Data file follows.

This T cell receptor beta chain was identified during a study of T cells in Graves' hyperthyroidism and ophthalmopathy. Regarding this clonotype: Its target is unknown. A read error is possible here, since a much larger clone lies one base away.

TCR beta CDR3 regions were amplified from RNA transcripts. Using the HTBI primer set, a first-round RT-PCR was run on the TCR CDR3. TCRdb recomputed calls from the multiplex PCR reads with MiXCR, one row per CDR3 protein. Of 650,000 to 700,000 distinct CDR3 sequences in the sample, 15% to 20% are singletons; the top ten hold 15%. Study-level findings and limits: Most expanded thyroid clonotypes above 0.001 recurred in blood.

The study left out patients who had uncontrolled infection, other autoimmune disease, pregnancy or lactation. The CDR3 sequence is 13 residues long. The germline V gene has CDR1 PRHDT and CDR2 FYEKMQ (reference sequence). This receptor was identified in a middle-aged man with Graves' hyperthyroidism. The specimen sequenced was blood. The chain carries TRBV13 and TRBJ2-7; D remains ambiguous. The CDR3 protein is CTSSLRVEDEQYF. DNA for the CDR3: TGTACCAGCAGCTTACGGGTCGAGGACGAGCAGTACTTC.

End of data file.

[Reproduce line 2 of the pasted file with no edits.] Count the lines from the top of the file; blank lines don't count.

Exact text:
TCR beta CDR3 regions were amplified from RNA transcripts. Using the HTBI primer set, a first-round RT-PCR was run on the TCR CDR3. TCRdb recomputed calls from the multiplex PCR reads with MiXCR, one row per CDR3 protein. Of 650,000 to 700,000 distinct CDR3 sequences in the sample, 15% to 20% are singletons; the top ten hold 15%. Study-level findings and limits: Most expanded thyroid clonotypes above 0.001 recurred in blood.